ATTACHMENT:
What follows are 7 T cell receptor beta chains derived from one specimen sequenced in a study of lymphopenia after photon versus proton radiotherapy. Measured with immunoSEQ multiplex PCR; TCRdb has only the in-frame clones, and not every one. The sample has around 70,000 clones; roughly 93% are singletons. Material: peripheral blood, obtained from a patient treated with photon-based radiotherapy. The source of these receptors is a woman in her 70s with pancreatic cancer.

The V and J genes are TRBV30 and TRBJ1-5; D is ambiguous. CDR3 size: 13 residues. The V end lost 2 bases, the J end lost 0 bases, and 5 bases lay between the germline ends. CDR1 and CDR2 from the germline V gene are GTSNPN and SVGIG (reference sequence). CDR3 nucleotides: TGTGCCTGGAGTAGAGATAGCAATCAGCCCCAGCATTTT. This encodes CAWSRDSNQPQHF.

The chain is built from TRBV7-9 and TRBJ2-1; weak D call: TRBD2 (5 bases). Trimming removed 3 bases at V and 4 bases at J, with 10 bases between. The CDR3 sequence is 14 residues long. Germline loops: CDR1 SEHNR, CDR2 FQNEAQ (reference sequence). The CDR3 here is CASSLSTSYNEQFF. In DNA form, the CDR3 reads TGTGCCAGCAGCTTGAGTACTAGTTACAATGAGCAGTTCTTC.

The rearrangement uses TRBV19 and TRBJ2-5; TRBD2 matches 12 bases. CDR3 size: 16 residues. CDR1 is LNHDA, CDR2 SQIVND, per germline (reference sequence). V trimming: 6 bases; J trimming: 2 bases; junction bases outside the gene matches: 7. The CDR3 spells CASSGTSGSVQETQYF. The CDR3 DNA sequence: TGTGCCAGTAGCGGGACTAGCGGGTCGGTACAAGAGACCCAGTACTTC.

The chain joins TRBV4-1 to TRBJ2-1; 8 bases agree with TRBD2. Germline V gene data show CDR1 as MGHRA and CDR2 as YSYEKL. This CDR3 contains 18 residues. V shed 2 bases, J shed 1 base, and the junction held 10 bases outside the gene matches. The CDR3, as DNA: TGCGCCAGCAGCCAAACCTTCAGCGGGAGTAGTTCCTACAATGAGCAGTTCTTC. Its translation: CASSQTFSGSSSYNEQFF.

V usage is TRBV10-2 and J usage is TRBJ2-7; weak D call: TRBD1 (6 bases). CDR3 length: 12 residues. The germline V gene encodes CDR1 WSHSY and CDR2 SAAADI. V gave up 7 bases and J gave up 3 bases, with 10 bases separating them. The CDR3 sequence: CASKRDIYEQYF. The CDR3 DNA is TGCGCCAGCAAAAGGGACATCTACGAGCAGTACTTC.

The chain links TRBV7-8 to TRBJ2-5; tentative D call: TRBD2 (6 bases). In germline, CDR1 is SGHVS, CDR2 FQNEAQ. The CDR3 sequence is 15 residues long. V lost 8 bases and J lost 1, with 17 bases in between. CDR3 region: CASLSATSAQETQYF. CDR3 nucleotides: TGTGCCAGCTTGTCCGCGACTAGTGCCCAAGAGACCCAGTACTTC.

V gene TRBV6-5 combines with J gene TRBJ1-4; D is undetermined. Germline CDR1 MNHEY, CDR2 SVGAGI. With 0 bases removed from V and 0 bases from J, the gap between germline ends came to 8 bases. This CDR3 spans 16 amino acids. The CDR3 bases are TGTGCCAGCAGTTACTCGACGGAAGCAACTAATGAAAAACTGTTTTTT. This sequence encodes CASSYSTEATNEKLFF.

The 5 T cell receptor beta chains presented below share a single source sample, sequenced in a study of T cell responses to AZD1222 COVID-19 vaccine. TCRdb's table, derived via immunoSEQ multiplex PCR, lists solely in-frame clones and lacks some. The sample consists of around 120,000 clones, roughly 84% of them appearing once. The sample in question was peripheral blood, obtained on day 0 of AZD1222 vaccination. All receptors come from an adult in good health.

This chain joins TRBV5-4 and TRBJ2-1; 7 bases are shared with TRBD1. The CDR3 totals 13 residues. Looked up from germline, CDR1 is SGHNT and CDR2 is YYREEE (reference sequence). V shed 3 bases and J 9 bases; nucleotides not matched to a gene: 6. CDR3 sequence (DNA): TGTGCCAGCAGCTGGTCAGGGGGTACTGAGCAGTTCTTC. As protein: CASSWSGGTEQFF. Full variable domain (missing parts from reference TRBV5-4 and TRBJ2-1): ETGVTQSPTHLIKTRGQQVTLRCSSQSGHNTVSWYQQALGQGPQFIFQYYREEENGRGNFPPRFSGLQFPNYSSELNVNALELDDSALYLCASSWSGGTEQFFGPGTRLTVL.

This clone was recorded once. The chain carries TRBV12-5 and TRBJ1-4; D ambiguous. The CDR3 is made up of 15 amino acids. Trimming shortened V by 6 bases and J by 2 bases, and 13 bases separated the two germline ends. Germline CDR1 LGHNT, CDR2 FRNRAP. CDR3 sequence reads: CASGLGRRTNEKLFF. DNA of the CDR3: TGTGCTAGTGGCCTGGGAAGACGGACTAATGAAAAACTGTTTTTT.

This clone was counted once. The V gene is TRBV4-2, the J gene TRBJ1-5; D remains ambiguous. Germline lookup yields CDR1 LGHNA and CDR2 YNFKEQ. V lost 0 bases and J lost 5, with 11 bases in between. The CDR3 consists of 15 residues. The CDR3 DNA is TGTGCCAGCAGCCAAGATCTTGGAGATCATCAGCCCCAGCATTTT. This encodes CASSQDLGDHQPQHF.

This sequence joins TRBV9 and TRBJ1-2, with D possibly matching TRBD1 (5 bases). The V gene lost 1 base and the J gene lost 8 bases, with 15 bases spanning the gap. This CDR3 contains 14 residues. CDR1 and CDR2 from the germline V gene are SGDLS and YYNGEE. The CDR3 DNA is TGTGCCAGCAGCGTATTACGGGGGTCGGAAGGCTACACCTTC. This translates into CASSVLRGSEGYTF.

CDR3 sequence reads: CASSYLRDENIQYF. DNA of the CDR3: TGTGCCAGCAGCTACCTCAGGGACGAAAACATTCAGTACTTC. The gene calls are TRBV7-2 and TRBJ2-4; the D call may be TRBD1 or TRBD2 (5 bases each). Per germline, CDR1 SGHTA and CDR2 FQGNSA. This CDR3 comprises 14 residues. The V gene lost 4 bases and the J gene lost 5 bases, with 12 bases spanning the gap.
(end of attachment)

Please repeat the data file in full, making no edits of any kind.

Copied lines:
What follows are 7 T cell receptor beta chains derived from one specimen sequenced in a study of lymphopenia after photon versus proton radiotherapy. Measured with immunoSEQ multiplex PCR; TCRdb has only the in-frame clones, and not every one. The sample has around 70,000 clones; roughly 93% are singletons. Material: peripheral blood, obtained from a patient treated with photon-based radiotherapy. The source of these receptors is a woman in her 70s with pancreatic cancer.

The V and J genes are TRBV30 and TRBJ1-5; D is ambiguous. CDR3 size: 13 residues. The V end lost 2 bases, the J end lost 0 bases, and 5 bases lay between the germline ends. CDR1 and CDR2 from the germline V gene are GTSNPN and SVGIG (reference sequence). CDR3 nucleotides: TGTGCCTGGAGTAGAGATAGCAATCAGCCCCAGCATTTT. This encodes CAWSRDSNQPQHF.

The chain is built from TRBV7-9 and TRBJ2-1; weak D call: TRBD2 (5 bases). Trimming removed 3 bases at V and 4 bases at J, with 10 bases between. The CDR3 sequence is 14 residues long. Germline loops: CDR1 SEHNR, CDR2 FQNEAQ (reference sequence). The CDR3 here is CASSLSTSYNEQFF. In DNA form, the CDR3 reads TGTGCCAGCAGCTTGAGTACTAGTTACAATGAGCAGTTCTTC.

The rearrangement uses TRBV19 and TRBJ2-5; TRBD2 matches 12 bases. CDR3 size: 16 residues. CDR1 is LNHDA, CDR2 SQIVND, per germline (reference sequence). V trimming: 6 bases; J trimming: 2 bases; junction bases outside the gene matches: 7. The CDR3 spells CASSGTSGSVQETQYF. The CDR3 DNA sequence: TGTGCCAGTAGCGGGACTAGCGGGTCGGTACAAGAGACCCAGTACTTC.

The chain joins TRBV4-1 to TRBJ2-1; 8 bases agree with TRBD2. Germline V gene data show CDR1 as MGHRA and CDR2 as YSYEKL. This CDR3 contains 18 residues. V shed 2 bases, J shed 1 base, and the junction held 10 bases outside the gene matches. The CDR3, as DNA: TGCGCCAGCAGCCAAACCTTCAGCGGGAGTAGTTCCTACAATGAGCAGTTCTTC. Its translation: CASSQTFSGSSSYNEQFF.

V usage is TRBV10-2 and J usage is TRBJ2-7; weak D call: TRBD1 (6 bases). CDR3 length: 12 residues. The germline V gene encodes CDR1 WSHSY and CDR2 SAAADI. V gave up 7 bases and J gave up 3 bases, with 10 bases separating them. The CDR3 sequence: CASKRDIYEQYF. The CDR3 DNA is TGCGCCAGCAAAAGGGACATCTACGAGCAGTACTTC.

The chain links TRBV7-8 to TRBJ2-5; tentative D call: TRBD2 (6 bases). In germline, CDR1 is SGHVS, CDR2 FQNEAQ. The CDR3 sequence is 15 residues long. V lost 8 bases and J lost 1, with 17 bases in between. CDR3 region: CASLSATSAQETQYF. CDR3 nucleotides: TGTGCCAGCTTGTCCGCGACTAGTGCCCAAGAGACCCAGTACTTC.

V gene TRBV6-5 combines with J gene TRBJ1-4; D is undetermined. Germline CDR1 MNHEY, CDR2 SVGAGI. With 0 bases removed from V and 0 bases from J, the gap between germline ends came to 8 bases. This CDR3 spans 16 amino acids. The CDR3 bases are TGTGCCAGCAGTTACTCGACGGAAGCAACTAATGAAAAACTGTTTTTT. This sequence encodes CASSYSTEATNEKLFF.

The 5 T cell receptor beta chains presented below share a single source sample, sequenced in a study of T cell responses to AZD1222 COVID-19 vaccine. TCRdb's table, derived via immunoSEQ multiplex PCR, lists solely in-frame clones and lacks some. The sample consists of around 120,000 clones, roughly 84% of them appearing once. The sample in question was peripheral blood, obtained on day 0 of AZD1222 vaccination. All receptors come from an adult in good health.

This chain joins TRBV5-4 and TRBJ2-1; 7 bases are shared with TRBD1. The CDR3 totals 13 residues. Looked up from germline, CDR1 is SGHNT and CDR2 is YYREEE (reference sequence). V shed 3 bases and J 9 bases; nucleotides not matched to a gene: 6. CDR3 sequence (DNA): TGTGCCAGCAGCTGGTCAGGGGGTACTGAGCAGTTCTTC. As protein: CASSWSGGTEQFF. Full variable domain (missing parts from reference TRBV5-4 and TRBJ2-1): ETGVTQSPTHLIKTRGQQVTLRCSSQSGHNTVSWYQQALGQGPQFIFQYYREEENGRGNFPPRFSGLQFPNYSSELNVNALELDDSALYLCASSWSGGTEQFFGPGTRLTVL.

This clone was recorded once. The chain carries TRBV12-5 and TRBJ1-4; D ambiguous. The CDR3 is made up of 15 amino acids. Trimming shortened V by 6 bases and J by 2 bases, and 13 bases separated the two germline ends. Germline CDR1 LGHNT, CDR2 FRNRAP. CDR3 sequence reads: CASGLGRRTNEKLFF. DNA of the CDR3: TGTGCTAGTGGCCTGGGAAGACGGACTAATGAAAAACTGTTTTTT.

This clone was counted once. The V gene is TRBV4-2, the J gene TRBJ1-5; D remains ambiguous. Germline lookup yields CDR1 LGHNA and CDR2 YNFKEQ. V lost 0 bases and J lost 5, with 11 bases in between. The CDR3 consists of 15 residues. The CDR3 DNA is TGTGCCAGCAGCCAAGATCTTGGAGATCATCAGCCCCAGCATTTT. This encodes CASSQDLGDHQPQHF.

This sequence joins TRBV9 and TRBJ1-2, with D possibly matching TRBD1 (5 bases). The V gene lost 1 base and the J gene lost 8 bases, with 15 bases spanning the gap. This CDR3 contains 14 residues. CDR1 and CDR2 from the germline V gene are SGDLS and YYNGEE. The CDR3 DNA is TGTGCCAGCAGCGTATTACGGGGGTCGGAAGGCTACACCTTC. This translates into CASSVLRGSEGYTF.

CDR3 sequence reads: CASSYLRDENIQYF. DNA of the CDR3: TGTGCCAGCAGCTACCTCAGGGACGAAAACATTCAGTACTTC. The gene calls are TRBV7-2 and TRBJ2-4; the D call may be TRBD1 or TRBD2 (5 bases each). Per germline, CDR1 SGHTA and CDR2 FQGNSA. This CDR3 comprises 14 residues. The V gene lost 4 bases and the J gene lost 5 bases, with 12 bases spanning the gap.